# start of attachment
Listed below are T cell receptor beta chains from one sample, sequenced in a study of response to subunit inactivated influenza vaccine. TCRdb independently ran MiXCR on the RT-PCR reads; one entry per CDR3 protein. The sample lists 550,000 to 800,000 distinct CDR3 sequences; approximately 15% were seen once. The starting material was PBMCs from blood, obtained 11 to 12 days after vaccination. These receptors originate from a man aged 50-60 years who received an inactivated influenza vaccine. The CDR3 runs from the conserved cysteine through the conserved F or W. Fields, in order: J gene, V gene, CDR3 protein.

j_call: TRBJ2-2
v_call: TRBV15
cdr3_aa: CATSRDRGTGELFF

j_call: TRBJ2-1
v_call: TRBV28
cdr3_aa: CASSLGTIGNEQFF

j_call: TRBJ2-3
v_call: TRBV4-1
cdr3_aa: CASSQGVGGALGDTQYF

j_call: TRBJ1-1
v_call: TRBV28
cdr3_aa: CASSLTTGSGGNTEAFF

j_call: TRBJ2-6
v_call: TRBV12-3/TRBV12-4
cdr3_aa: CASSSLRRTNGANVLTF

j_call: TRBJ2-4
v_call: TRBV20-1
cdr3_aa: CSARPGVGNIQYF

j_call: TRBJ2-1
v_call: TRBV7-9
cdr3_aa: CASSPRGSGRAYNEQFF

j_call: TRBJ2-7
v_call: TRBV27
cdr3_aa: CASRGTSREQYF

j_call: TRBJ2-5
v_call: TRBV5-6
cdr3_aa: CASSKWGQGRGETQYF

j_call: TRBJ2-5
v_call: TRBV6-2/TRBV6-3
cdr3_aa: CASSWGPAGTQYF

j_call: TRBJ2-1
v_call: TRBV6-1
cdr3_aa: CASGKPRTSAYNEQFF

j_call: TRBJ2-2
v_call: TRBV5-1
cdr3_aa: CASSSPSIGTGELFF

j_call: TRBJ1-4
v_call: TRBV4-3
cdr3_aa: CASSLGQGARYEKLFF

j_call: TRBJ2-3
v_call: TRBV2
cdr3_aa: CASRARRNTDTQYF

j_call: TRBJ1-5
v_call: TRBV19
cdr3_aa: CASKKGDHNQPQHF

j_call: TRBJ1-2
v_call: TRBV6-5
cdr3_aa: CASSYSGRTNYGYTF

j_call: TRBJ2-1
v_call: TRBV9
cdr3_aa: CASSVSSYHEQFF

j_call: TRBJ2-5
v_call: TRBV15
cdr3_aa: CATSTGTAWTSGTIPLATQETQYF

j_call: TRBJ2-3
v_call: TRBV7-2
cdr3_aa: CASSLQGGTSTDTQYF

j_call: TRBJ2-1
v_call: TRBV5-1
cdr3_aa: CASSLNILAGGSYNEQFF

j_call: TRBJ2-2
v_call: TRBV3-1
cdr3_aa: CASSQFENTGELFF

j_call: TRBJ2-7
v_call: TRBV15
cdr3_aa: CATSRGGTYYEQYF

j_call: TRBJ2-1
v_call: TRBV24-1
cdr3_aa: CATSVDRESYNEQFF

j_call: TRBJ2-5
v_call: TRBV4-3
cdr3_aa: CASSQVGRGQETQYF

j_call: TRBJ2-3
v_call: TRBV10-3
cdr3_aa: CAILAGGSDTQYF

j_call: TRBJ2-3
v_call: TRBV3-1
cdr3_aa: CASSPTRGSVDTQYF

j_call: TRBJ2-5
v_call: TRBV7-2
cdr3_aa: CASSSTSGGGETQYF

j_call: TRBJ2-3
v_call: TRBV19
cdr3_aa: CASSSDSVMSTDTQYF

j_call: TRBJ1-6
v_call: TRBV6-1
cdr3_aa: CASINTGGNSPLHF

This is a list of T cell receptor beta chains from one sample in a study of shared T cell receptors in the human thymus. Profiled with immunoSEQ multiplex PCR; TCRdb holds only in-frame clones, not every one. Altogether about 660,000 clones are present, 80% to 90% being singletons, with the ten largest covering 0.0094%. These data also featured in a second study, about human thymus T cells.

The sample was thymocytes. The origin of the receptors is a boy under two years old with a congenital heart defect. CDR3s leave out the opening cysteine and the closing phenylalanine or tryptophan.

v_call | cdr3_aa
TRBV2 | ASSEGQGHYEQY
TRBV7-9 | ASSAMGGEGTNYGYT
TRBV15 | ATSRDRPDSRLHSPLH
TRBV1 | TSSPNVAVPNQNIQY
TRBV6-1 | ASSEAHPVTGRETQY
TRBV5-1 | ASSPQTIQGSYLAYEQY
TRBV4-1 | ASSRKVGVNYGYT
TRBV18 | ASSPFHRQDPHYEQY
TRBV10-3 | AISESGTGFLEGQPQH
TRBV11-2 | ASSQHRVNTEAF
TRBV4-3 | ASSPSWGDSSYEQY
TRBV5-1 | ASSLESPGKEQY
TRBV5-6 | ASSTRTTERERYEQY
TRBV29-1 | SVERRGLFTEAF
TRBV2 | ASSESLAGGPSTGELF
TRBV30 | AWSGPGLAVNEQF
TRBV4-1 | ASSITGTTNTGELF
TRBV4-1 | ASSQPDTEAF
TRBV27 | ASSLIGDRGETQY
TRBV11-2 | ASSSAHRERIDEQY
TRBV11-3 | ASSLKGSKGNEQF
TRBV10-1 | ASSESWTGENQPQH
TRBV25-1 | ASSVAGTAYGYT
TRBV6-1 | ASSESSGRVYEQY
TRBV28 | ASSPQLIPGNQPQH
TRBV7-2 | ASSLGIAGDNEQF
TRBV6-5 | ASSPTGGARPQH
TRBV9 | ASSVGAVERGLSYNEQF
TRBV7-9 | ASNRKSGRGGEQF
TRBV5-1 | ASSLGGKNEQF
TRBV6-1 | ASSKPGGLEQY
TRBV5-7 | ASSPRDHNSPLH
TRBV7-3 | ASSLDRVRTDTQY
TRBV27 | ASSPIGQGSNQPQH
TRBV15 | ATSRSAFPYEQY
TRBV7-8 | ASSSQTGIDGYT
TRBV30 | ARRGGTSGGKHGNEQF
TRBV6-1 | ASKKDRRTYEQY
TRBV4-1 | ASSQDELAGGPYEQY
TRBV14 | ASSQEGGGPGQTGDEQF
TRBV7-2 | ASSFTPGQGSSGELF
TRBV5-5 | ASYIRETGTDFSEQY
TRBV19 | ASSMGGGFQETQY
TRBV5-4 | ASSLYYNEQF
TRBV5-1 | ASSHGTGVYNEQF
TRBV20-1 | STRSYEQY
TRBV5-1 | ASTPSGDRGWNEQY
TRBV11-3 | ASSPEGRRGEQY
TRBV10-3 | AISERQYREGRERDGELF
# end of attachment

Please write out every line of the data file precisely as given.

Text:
Listed below are T cell receptor beta chains from one sample, sequenced in a study of response to subunit inactivated influenza vaccine. TCRdb independently ran MiXCR on the RT-PCR reads; one entry per CDR3 protein. The sample lists 550,000 to 800,000 distinct CDR3 sequences; approximately 15% were seen once. The starting material was PBMCs from blood, obtained 11 to 12 days after vaccination. These receptors originate from a man aged 50-60 years who received an inactivated influenza vaccine. The CDR3 runs from the conserved cysteine through the conserved F or W. Fields, in order: J gene, V gene, CDR3 protein.

j_call: TRBJ2-2
v_call: TRBV15
cdr3_aa: CATSRDRGTGELFF

j_call: TRBJ2-1
v_call: TRBV28
cdr3_aa: CASSLGTIGNEQFF

j_call: TRBJ2-3
v_call: TRBV4-1
cdr3_aa: CASSQGVGGALGDTQYF

j_call: TRBJ1-1
v_call: TRBV28
cdr3_aa: CASSLTTGSGGNTEAFF

j_call: TRBJ2-6
v_call: TRBV12-3/TRBV12-4
cdr3_aa: CASSSLRRTNGANVLTF

j_call: TRBJ2-4
v_call: TRBV20-1
cdr3_aa: CSARPGVGNIQYF

j_call: TRBJ2-1
v_call: TRBV7-9
cdr3_aa: CASSPRGSGRAYNEQFF

j_call: TRBJ2-7
v_call: TRBV27
cdr3_aa: CASRGTSREQYF

j_call: TRBJ2-5
v_call: TRBV5-6
cdr3_aa: CASSKWGQGRGETQYF

j_call: TRBJ2-5
v_call: TRBV6-2/TRBV6-3
cdr3_aa: CASSWGPAGTQYF

j_call: TRBJ2-1
v_call: TRBV6-1
cdr3_aa: CASGKPRTSAYNEQFF

j_call: TRBJ2-2
v_call: TRBV5-1
cdr3_aa: CASSSPSIGTGELFF

j_call: TRBJ1-4
v_call: TRBV4-3
cdr3_aa: CASSLGQGARYEKLFF

j_call: TRBJ2-3
v_call: TRBV2
cdr3_aa: CASRARRNTDTQYF

j_call: TRBJ1-5
v_call: TRBV19
cdr3_aa: CASKKGDHNQPQHF

j_call: TRBJ1-2
v_call: TRBV6-5
cdr3_aa: CASSYSGRTNYGYTF

j_call: TRBJ2-1
v_call: TRBV9
cdr3_aa: CASSVSSYHEQFF

j_call: TRBJ2-5
v_call: TRBV15
cdr3_aa: CATSTGTAWTSGTIPLATQETQYF

j_call: TRBJ2-3
v_call: TRBV7-2
cdr3_aa: CASSLQGGTSTDTQYF

j_call: TRBJ2-1
v_call: TRBV5-1
cdr3_aa: CASSLNILAGGSYNEQFF

j_call: TRBJ2-2
v_call: TRBV3-1
cdr3_aa: CASSQFENTGELFF

j_call: TRBJ2-7
v_call: TRBV15
cdr3_aa: CATSRGGTYYEQYF

j_call: TRBJ2-1
v_call: TRBV24-1
cdr3_aa: CATSVDRESYNEQFF

j_call: TRBJ2-5
v_call: TRBV4-3
cdr3_aa: CASSQVGRGQETQYF

j_call: TRBJ2-3
v_call: TRBV10-3
cdr3_aa: CAILAGGSDTQYF

j_call: TRBJ2-3
v_call: TRBV3-1
cdr3_aa: CASSPTRGSVDTQYF

j_call: TRBJ2-5
v_call: TRBV7-2
cdr3_aa: CASSSTSGGGETQYF

j_call: TRBJ2-3
v_call: TRBV19
cdr3_aa: CASSSDSVMSTDTQYF

j_call: TRBJ1-6
v_call: TRBV6-1
cdr3_aa: CASINTGGNSPLHF

This is a list of T cell receptor beta chains from one sample in a study of shared T cell receptors in the human thymus. Profiled with immunoSEQ multiplex PCR; TCRdb holds only in-frame clones, not every one. Altogether about 660,000 clones are present, 80% to 90% being singletons, with the ten largest covering 0.0094%. These data also featured in a second study, about human thymus T cells.

The sample was thymocytes. The origin of the receptors is a boy under two years old with a congenital heart defect. CDR3s leave out the opening cysteine and the closing phenylalanine or tryptophan.

v_call | cdr3_aa
TRBV2 | ASSEGQGHYEQY
TRBV7-9 | ASSAMGGEGTNYGYT
TRBV15 | ATSRDRPDSRLHSPLH
TRBV1 | TSSPNVAVPNQNIQY
TRBV6-1 | ASSEAHPVTGRETQY
TRBV5-1 | ASSPQTIQGSYLAYEQY
TRBV4-1 | ASSRKVGVNYGYT
TRBV18 | ASSPFHRQDPHYEQY
TRBV10-3 | AISESGTGFLEGQPQH
TRBV11-2 | ASSQHRVNTEAF
TRBV4-3 | ASSPSWGDSSYEQY
TRBV5-1 | ASSLESPGKEQY
TRBV5-6 | ASSTRTTERERYEQY
TRBV29-1 | SVERRGLFTEAF
TRBV2 | ASSESLAGGPSTGELF
TRBV30 | AWSGPGLAVNEQF
TRBV4-1 | ASSITGTTNTGELF
TRBV4-1 | ASSQPDTEAF
TRBV27 | ASSLIGDRGETQY
TRBV11-2 | ASSSAHRERIDEQY
TRBV11-3 | ASSLKGSKGNEQF
TRBV10-1 | ASSESWTGENQPQH
TRBV25-1 | ASSVAGTAYGYT
TRBV6-1 | ASSESSGRVYEQY
TRBV28 | ASSPQLIPGNQPQH
TRBV7-2 | ASSLGIAGDNEQF
TRBV6-5 | ASSPTGGARPQH
TRBV9 | ASSVGAVERGLSYNEQF
TRBV7-9 | ASNRKSGRGGEQF
TRBV5-1 | ASSLGGKNEQF
TRBV6-1 | ASSKPGGLEQY
TRBV5-7 | ASSPRDHNSPLH
TRBV7-3 | ASSLDRVRTDTQY
TRBV27 | ASSPIGQGSNQPQH
TRBV15 | ATSRSAFPYEQY
TRBV7-8 | ASSSQTGIDGYT
TRBV30 | ARRGGTSGGKHGNEQF
TRBV6-1 | ASKKDRRTYEQY
TRBV4-1 | ASSQDELAGGPYEQY
TRBV14 | ASSQEGGGPGQTGDEQF
TRBV7-2 | ASSFTPGQGSSGELF
TRBV5-5 | ASYIRETGTDFSEQY
TRBV19 | ASSMGGGFQETQY
TRBV5-4 | ASSLYYNEQF
TRBV5-1 | ASSHGTGVYNEQF
TRBV20-1 | STRSYEQY
TRBV5-1 | ASTPSGDRGWNEQY
TRBV11-3 | ASSPEGRRGEQY
TRBV10-3 | AISERQYREGRERDGELF